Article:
Unfortunately, ‘illustrative’ plans such as Network North (announced in the wake of the HS2 cancellation last month), serve to obfuscate an already uncertain outlook, as it includes projects already built or funding previously allocated.    

Infrastructure empowers wider macroeconomic growth, which is much needed in the UK. A defined pipeline, with clear timescales, will foster this. It will also enable the UK to decarbonise more effectively, to meet its net zero requirements, and begin to deliver on the government’s own levelling up ambitions.   

More support for contractors at risk of insolvency

Soaring inflation, high interest rates, volatile materials and labour costs have all contributed to another tough year for construction, that’s contributed to a disproportionately high number of insolvencies in the industry – construction firms accounted for 17% of all insolvencies in England and Wales in August 2023.  

In the year to August 2023, the total number of construction firms becoming insolvent was 4,263, an increase of 8.3% on the 3,938 insolvencies recorded in the year to August 2022, and a 32.5% increase on the 3,218 in 2019. If these annual increases aren’t curbed, the impact on output across all sectors of construction could be dire.    

Although we applaud the government backing of initiatives that the Construction Leadership Council (CLC) continue to lead on – such as the Duty to Report Regulations, which aims to improve payment practices within the industry –  we’re  disappointed by its decision not to back a measure to make Project Bank Accounts (PBAs) mandatory for public projects worth more than £2m. Mandating PBAs would help to ensure prompt and full payment from a neutral, client-controlled bank account and protect small construction firms at risk of insolvency.  We urge them to reconsider mandating PBAs and extending the practice more widely to the private sector.    

Commitment to a strategy that will plug the skills gap, in support of the green agenda and transition to net zero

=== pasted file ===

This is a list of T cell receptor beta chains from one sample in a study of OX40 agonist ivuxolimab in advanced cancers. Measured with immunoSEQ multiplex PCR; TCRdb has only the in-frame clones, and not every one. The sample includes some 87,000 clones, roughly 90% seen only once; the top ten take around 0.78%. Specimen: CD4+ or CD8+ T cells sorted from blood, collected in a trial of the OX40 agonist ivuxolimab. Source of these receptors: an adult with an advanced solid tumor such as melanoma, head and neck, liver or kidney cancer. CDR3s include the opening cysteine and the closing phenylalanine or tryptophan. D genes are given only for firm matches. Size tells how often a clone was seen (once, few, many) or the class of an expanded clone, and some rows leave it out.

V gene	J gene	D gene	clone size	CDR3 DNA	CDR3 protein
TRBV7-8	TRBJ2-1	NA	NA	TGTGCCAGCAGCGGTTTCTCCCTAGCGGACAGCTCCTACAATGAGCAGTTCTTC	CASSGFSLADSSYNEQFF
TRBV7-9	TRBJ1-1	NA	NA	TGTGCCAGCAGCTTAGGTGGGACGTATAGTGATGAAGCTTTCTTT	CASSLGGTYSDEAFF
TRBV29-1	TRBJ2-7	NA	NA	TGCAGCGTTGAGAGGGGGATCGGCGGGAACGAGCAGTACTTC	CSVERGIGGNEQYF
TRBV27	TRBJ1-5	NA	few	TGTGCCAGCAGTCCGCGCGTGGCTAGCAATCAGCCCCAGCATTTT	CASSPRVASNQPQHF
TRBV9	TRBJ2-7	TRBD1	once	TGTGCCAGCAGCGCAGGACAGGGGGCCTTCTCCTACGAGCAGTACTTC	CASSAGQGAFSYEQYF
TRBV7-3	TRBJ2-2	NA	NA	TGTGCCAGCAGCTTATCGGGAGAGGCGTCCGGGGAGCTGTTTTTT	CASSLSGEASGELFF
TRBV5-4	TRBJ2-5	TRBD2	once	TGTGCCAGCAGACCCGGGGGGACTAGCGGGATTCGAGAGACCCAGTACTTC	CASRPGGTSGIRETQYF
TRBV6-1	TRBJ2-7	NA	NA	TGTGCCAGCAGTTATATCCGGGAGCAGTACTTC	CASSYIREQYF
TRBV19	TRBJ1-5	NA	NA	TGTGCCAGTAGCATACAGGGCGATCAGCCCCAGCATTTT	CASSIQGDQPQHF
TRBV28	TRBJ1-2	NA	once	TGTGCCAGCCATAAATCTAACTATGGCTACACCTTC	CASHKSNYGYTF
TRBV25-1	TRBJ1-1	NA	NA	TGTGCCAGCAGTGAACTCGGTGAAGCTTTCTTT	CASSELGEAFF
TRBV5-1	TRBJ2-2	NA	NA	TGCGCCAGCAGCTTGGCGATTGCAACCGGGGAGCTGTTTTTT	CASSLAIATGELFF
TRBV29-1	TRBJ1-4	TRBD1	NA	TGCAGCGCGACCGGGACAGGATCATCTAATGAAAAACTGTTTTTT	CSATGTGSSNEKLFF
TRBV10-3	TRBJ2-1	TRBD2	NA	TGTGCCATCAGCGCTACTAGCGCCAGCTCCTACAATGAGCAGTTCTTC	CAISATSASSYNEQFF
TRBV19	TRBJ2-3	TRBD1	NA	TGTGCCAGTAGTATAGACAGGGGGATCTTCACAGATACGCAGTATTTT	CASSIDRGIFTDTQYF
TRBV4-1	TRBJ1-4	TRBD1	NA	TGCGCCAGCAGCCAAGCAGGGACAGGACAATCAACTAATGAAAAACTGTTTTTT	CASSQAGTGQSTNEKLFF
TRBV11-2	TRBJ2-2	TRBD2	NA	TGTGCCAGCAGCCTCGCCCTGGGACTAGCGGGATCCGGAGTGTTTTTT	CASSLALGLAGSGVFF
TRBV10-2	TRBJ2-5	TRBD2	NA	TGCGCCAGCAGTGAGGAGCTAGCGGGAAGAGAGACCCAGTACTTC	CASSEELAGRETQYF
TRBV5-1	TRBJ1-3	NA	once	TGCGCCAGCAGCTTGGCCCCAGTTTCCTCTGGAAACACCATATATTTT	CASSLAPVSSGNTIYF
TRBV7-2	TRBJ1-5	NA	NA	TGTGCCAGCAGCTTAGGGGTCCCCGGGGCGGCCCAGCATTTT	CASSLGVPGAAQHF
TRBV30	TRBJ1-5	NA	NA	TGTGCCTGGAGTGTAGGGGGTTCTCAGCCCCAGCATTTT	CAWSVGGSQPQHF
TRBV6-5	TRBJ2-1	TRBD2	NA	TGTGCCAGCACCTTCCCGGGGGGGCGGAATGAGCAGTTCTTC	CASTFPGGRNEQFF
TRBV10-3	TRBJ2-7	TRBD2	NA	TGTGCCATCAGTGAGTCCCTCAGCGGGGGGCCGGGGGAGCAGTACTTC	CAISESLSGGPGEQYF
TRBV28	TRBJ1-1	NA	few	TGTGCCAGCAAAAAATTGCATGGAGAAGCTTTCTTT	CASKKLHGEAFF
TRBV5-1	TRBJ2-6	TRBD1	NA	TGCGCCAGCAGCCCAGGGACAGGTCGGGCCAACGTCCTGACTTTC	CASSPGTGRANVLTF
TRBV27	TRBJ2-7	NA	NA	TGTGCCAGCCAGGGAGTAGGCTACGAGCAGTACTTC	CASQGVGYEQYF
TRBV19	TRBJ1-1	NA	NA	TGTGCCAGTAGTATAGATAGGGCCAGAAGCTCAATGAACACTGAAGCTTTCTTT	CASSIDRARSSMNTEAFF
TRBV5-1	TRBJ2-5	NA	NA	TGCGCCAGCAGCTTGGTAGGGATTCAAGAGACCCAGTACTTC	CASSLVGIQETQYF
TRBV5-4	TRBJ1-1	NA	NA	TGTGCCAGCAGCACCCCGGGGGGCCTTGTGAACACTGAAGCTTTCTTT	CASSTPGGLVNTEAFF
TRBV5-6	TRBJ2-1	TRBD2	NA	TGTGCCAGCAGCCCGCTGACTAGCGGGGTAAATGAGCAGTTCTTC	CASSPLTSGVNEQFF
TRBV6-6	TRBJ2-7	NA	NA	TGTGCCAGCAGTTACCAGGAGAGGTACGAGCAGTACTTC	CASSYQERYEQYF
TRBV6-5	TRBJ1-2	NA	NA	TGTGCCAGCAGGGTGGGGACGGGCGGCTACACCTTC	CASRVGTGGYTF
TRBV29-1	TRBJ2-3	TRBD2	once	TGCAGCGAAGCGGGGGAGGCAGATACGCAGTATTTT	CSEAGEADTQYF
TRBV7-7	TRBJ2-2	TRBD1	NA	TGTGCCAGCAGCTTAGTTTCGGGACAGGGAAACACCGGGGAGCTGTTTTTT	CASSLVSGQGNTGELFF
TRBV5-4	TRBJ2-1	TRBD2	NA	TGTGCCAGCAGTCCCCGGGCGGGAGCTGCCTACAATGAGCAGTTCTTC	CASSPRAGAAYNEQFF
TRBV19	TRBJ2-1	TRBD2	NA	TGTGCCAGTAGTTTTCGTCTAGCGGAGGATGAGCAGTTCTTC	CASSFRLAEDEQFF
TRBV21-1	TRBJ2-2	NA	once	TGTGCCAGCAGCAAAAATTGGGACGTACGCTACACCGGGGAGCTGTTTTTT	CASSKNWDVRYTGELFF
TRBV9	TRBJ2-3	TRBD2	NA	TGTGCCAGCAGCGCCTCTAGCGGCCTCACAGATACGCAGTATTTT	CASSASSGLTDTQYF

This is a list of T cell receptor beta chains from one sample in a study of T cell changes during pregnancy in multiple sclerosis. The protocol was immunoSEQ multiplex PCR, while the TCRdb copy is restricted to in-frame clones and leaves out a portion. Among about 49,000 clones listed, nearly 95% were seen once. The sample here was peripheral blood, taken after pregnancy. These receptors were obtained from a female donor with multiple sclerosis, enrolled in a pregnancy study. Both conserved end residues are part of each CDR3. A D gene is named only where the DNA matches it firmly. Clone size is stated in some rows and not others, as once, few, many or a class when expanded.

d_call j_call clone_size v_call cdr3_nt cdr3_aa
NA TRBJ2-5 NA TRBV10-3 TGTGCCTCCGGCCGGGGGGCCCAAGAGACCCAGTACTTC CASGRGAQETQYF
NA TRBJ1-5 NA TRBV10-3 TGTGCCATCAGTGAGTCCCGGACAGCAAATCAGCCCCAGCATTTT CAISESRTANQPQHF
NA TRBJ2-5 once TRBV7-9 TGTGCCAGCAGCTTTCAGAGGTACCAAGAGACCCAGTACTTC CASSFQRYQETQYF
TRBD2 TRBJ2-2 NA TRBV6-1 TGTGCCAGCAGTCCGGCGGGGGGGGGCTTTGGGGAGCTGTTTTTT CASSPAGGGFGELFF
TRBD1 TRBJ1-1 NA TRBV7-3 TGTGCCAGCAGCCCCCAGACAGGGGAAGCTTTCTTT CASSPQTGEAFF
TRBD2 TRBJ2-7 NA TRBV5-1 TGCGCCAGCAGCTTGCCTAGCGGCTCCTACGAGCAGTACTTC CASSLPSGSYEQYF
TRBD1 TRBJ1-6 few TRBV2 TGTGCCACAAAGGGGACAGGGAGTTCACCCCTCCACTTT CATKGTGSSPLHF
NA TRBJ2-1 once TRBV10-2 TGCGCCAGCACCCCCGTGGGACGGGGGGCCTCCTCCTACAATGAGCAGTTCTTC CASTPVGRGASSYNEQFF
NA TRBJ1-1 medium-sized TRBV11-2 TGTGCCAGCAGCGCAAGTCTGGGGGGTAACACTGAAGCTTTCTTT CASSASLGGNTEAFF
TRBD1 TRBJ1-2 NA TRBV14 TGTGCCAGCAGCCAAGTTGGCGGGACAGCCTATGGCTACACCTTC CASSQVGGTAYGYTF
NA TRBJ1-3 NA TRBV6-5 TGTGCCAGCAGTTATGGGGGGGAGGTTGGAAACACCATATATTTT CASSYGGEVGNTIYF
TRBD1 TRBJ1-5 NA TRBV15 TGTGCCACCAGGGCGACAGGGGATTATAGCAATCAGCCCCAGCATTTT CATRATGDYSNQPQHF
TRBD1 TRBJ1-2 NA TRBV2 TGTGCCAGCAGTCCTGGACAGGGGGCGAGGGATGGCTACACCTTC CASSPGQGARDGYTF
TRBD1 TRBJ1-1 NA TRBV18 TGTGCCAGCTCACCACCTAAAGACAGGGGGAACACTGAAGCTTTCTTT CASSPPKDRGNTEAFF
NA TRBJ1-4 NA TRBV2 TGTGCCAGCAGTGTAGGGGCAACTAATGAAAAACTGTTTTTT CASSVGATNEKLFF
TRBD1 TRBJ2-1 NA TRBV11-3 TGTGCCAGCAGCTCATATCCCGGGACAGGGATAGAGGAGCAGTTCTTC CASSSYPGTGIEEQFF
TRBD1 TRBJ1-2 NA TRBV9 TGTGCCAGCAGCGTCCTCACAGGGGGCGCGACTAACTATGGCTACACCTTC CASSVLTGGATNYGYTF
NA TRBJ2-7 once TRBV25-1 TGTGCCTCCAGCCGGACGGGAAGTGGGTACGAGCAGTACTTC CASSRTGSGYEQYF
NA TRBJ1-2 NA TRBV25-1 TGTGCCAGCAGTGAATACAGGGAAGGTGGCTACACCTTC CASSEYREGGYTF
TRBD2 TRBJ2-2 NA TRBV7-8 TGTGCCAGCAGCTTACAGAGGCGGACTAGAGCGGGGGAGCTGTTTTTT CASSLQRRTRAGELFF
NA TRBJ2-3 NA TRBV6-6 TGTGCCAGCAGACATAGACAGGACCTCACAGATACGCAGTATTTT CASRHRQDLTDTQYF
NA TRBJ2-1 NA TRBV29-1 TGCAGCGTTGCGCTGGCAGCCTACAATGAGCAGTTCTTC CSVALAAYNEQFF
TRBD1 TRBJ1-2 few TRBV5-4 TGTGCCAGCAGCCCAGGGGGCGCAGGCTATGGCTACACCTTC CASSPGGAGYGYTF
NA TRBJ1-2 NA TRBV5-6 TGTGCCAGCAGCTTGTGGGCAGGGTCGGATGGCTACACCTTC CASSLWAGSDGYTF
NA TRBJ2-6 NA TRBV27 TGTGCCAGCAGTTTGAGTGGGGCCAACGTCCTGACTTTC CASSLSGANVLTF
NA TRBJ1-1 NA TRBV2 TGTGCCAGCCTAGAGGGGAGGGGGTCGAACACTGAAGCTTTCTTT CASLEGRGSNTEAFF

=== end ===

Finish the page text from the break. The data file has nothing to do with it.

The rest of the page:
Earlier this year, the Construction Industry Training Board (CITB) estimated that an additional 224,900 workers are required to meet UK construction demand between 2023 and 2027 (44,980 per year).    

Although the government has attempted to tackle this problem, most notably with the addition of construction labour categories to the Shortage Occupation List (SOL), it’s unlikely to have a long-term impact, until several crucial areas are addressed.   

Aside from the roles outlined in the SOL, the government needs to invest in training and apprenticeship schemes that are focused on more specialist skills, especially mechanical and engineering.  This will help to attract emerging talent who are motivated to contribute to the green agenda and achieve the country’s wider net zero aims – a move that’s essential if the government is serious about investing in decarbonising technologies and retrofits.     

Equally, we need a workforce that has the skills required to carry out calculating and reporting carbon emissions – our recent industry survey found that just 16% of respondents feel adequately trained and supported to do this.    

The recent news of the government’s Energy Act is encouraging. Its core aim is to meet Britain’s energy demands through targeting renewable energy projects that will facilitate the country’s transition to a net zero energy system and also help to boost domestic growth. But the government needs to act now to ensure we have an adequately skilled workforce to achieve this.